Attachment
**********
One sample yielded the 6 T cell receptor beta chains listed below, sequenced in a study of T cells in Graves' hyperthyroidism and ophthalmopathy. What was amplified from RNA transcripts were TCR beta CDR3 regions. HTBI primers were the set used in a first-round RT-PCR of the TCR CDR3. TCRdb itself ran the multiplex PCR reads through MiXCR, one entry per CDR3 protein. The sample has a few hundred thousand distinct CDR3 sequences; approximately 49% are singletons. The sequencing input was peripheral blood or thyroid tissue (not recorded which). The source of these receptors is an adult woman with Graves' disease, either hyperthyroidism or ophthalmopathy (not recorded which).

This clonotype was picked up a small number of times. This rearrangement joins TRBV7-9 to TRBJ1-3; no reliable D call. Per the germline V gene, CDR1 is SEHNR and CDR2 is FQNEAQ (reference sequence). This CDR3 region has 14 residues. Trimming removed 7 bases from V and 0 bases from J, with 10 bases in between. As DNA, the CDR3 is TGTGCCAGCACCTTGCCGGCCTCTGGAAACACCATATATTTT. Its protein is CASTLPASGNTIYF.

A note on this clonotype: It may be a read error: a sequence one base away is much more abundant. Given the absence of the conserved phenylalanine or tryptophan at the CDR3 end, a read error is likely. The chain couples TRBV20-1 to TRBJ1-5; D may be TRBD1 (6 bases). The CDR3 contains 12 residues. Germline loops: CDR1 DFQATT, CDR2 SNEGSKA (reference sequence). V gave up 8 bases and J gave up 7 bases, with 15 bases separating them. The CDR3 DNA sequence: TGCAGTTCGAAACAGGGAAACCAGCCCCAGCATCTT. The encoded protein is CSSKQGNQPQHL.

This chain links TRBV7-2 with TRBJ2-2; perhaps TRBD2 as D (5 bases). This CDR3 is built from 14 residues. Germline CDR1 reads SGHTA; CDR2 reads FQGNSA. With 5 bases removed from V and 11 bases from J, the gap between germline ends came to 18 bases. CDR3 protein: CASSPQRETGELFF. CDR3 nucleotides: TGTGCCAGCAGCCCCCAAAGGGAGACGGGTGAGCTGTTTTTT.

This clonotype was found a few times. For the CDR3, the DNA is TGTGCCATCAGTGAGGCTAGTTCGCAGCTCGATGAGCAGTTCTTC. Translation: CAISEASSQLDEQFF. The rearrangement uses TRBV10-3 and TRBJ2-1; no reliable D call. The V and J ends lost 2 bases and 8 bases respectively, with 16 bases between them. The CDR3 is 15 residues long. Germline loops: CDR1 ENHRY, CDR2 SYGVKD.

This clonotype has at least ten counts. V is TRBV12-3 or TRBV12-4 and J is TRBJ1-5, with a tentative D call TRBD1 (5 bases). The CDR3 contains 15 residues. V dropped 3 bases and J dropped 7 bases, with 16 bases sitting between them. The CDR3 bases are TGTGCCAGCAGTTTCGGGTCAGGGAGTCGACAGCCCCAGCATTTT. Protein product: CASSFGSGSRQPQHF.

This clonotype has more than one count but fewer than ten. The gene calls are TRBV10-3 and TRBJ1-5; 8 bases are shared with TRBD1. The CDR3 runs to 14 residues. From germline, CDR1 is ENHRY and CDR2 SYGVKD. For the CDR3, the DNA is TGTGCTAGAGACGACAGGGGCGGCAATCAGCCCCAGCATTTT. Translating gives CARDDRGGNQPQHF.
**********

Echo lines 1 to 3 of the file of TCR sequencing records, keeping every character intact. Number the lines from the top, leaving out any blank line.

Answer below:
One sample yielded the 6 T cell receptor beta chains listed below, sequenced in a study of T cells in Graves' hyperthyroidism and ophthalmopathy. What was amplified from RNA transcripts were TCR beta CDR3 regions. HTBI primers were the set used in a first-round RT-PCR of the TCR CDR3. TCRdb itself ran the multiplex PCR reads through MiXCR, one entry per CDR3 protein. The sample has a few hundred thousand distinct CDR3 sequences; approximately 49% are singletons. The sequencing input was peripheral blood or thyroid tissue (not recorded which). The source of these receptors is an adult woman with Graves' disease, either hyperthyroidism or ophthalmopathy (not recorded which).

This clonotype was picked up a small number of times. This rearrangement joins TRBV7-9 to TRBJ1-3; no reliable D call. Per the germline V gene, CDR1 is SEHNR and CDR2 is FQNEAQ (reference sequence). This CDR3 region has 14 residues. Trimming removed 7 bases from V and 0 bases from J, with 10 bases in between. As DNA, the CDR3 is TGTGCCAGCACCTTGCCGGCCTCTGGAAACACCATATATTTT. Its protein is CASTLPASGNTIYF.

A note on this clonotype: It may be a read error: a sequence one base away is much more abundant. Given the absence of the conserved phenylalanine or tryptophan at the CDR3 end, a read error is likely. The chain couples TRBV20-1 to TRBJ1-5; D may be TRBD1 (6 bases). The CDR3 contains 12 residues. Germline loops: CDR1 DFQATT, CDR2 SNEGSKA (reference sequence). V gave up 8 bases and J gave up 7 bases, with 15 bases separating them. The CDR3 DNA sequence: TGCAGTTCGAAACAGGGAAACCAGCCCCAGCATCTT. The encoded protein is CSSKQGNQPQHL.